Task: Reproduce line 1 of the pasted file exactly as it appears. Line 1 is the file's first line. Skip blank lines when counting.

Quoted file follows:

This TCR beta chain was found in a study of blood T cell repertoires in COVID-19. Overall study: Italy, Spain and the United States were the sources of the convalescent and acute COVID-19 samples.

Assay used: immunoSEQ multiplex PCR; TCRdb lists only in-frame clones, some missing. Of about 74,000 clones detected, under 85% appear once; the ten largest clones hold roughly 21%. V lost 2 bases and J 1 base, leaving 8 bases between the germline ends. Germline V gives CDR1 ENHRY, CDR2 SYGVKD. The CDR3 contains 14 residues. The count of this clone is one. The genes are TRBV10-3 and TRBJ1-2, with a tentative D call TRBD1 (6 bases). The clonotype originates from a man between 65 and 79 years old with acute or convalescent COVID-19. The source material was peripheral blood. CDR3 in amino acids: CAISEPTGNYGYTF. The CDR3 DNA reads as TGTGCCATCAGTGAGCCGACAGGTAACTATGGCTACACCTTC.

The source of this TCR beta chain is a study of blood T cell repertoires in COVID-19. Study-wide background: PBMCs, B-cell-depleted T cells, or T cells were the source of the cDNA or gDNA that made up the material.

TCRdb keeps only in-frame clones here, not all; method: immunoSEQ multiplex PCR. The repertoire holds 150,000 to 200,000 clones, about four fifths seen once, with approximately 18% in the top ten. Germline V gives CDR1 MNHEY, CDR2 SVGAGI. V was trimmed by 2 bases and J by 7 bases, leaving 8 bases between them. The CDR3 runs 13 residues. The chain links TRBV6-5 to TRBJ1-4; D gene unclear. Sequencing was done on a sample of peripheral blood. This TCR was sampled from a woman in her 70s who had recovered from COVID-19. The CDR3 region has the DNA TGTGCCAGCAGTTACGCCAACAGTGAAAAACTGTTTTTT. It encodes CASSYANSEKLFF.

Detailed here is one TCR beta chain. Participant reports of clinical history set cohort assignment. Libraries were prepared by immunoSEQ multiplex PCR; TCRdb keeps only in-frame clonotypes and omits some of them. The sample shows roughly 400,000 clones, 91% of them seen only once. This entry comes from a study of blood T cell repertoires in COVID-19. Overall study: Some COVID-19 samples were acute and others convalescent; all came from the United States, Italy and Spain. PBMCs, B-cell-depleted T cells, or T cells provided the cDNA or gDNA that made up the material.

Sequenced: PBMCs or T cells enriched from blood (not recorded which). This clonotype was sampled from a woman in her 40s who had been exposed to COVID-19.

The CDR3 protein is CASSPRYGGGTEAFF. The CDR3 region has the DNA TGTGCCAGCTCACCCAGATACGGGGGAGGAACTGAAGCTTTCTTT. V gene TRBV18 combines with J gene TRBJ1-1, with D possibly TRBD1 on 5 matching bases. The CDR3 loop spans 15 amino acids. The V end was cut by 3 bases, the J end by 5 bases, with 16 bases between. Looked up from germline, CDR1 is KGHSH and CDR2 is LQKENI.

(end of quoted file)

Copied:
This TCR beta chain was found in a study of blood T cell repertoires in COVID-19. Overall study: Italy, Spain and the United States were the sources of the convalescent and acute COVID-19 samples.